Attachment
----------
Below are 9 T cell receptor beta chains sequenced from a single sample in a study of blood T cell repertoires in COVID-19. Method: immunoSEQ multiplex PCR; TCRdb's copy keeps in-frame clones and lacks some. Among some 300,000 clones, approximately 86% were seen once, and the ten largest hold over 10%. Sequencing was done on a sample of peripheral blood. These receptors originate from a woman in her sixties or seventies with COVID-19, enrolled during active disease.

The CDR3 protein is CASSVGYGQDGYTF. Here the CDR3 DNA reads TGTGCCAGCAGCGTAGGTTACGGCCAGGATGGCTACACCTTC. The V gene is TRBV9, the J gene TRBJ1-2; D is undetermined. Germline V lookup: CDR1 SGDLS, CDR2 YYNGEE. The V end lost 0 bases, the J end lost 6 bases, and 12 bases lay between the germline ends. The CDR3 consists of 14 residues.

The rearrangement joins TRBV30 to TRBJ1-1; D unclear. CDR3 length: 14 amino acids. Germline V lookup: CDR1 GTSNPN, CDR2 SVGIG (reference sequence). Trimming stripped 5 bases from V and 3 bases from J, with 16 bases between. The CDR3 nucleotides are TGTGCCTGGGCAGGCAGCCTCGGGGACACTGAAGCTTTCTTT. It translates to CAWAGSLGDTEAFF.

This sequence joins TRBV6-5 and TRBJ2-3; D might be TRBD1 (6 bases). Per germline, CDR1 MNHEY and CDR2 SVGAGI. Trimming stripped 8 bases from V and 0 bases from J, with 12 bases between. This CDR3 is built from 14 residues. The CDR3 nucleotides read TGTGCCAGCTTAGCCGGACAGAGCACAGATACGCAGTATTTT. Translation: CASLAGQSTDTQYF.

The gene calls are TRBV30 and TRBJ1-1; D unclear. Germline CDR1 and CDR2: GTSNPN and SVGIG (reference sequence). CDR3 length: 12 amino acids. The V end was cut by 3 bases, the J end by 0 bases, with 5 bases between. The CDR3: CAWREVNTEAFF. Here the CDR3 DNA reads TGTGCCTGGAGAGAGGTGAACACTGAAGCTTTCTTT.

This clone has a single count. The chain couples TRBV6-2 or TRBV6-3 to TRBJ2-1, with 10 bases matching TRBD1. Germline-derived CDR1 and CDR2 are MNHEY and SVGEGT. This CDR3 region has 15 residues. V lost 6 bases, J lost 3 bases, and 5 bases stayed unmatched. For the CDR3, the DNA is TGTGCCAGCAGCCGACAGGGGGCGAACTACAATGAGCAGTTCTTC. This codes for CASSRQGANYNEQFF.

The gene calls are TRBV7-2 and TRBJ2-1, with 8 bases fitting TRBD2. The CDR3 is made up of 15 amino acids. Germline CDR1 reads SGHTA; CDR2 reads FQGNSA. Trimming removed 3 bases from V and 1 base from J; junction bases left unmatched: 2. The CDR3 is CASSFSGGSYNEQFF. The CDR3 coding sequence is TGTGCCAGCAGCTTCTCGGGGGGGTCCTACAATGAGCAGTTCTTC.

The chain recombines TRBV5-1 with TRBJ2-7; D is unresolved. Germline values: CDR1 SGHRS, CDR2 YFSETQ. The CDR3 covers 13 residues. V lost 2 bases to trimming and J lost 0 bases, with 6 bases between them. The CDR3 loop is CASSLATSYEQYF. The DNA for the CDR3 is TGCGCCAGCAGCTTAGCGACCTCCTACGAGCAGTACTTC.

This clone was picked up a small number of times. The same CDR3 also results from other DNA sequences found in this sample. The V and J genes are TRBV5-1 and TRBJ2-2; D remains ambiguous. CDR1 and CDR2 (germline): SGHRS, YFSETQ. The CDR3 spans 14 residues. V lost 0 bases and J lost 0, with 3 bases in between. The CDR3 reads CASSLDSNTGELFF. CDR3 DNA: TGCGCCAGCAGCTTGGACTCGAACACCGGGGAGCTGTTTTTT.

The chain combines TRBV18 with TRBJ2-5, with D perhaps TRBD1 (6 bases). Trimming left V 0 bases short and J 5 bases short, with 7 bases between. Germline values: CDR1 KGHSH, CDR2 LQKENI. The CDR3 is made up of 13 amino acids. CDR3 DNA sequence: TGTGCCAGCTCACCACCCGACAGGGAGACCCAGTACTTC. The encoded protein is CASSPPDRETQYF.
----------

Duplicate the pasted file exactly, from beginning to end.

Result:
Below are 9 T cell receptor beta chains sequenced from a single sample in a study of blood T cell repertoires in COVID-19. Method: immunoSEQ multiplex PCR; TCRdb's copy keeps in-frame clones and lacks some. Among some 300,000 clones, approximately 86% were seen once, and the ten largest hold over 10%. Sequencing was done on a sample of peripheral blood. These receptors originate from a woman in her sixties or seventies with COVID-19, enrolled during active disease.

The CDR3 protein is CASSVGYGQDGYTF. Here the CDR3 DNA reads TGTGCCAGCAGCGTAGGTTACGGCCAGGATGGCTACACCTTC. The V gene is TRBV9, the J gene TRBJ1-2; D is undetermined. Germline V lookup: CDR1 SGDLS, CDR2 YYNGEE. The V end lost 0 bases, the J end lost 6 bases, and 12 bases lay between the germline ends. The CDR3 consists of 14 residues.

The rearrangement joins TRBV30 to TRBJ1-1; D unclear. CDR3 length: 14 amino acids. Germline V lookup: CDR1 GTSNPN, CDR2 SVGIG (reference sequence). Trimming stripped 5 bases from V and 3 bases from J, with 16 bases between. The CDR3 nucleotides are TGTGCCTGGGCAGGCAGCCTCGGGGACACTGAAGCTTTCTTT. It translates to CAWAGSLGDTEAFF.

This sequence joins TRBV6-5 and TRBJ2-3; D might be TRBD1 (6 bases). Per germline, CDR1 MNHEY and CDR2 SVGAGI. Trimming stripped 8 bases from V and 0 bases from J, with 12 bases between. This CDR3 is built from 14 residues. The CDR3 nucleotides read TGTGCCAGCTTAGCCGGACAGAGCACAGATACGCAGTATTTT. Translation: CASLAGQSTDTQYF.

The gene calls are TRBV30 and TRBJ1-1; D unclear. Germline CDR1 and CDR2: GTSNPN and SVGIG (reference sequence). CDR3 length: 12 amino acids. The V end was cut by 3 bases, the J end by 0 bases, with 5 bases between. The CDR3: CAWREVNTEAFF. Here the CDR3 DNA reads TGTGCCTGGAGAGAGGTGAACACTGAAGCTTTCTTT.

This clone has a single count. The chain couples TRBV6-2 or TRBV6-3 to TRBJ2-1, with 10 bases matching TRBD1. Germline-derived CDR1 and CDR2 are MNHEY and SVGEGT. This CDR3 region has 15 residues. V lost 6 bases, J lost 3 bases, and 5 bases stayed unmatched. For the CDR3, the DNA is TGTGCCAGCAGCCGACAGGGGGCGAACTACAATGAGCAGTTCTTC. This codes for CASSRQGANYNEQFF.

The gene calls are TRBV7-2 and TRBJ2-1, with 8 bases fitting TRBD2. The CDR3 is made up of 15 amino acids. Germline CDR1 reads SGHTA; CDR2 reads FQGNSA. Trimming removed 3 bases from V and 1 base from J; junction bases left unmatched: 2. The CDR3 is CASSFSGGSYNEQFF. The CDR3 coding sequence is TGTGCCAGCAGCTTCTCGGGGGGGTCCTACAATGAGCAGTTCTTC.

The chain recombines TRBV5-1 with TRBJ2-7; D is unresolved. Germline values: CDR1 SGHRS, CDR2 YFSETQ. The CDR3 covers 13 residues. V lost 2 bases to trimming and J lost 0 bases, with 6 bases between them. The CDR3 loop is CASSLATSYEQYF. The DNA for the CDR3 is TGCGCCAGCAGCTTAGCGACCTCCTACGAGCAGTACTTC.

This clone was picked up a small number of times. The same CDR3 also results from other DNA sequences found in this sample. The V and J genes are TRBV5-1 and TRBJ2-2; D remains ambiguous. CDR1 and CDR2 (germline): SGHRS, YFSETQ. The CDR3 spans 14 residues. V lost 0 bases and J lost 0, with 3 bases in between. The CDR3 reads CASSLDSNTGELFF. CDR3 DNA: TGCGCCAGCAGCTTGGACTCGAACACCGGGGAGCTGTTTTTT.

The chain combines TRBV18 with TRBJ2-5, with D perhaps TRBD1 (6 bases). Trimming left V 0 bases short and J 5 bases short, with 7 bases between. Germline values: CDR1 KGHSH, CDR2 LQKENI. The CDR3 is made up of 13 amino acids. CDR3 DNA sequence: TGTGCCAGCTCACCACCCGACAGGGAGACCCAGTACTTC. The encoded protein is CASSPPDRETQYF.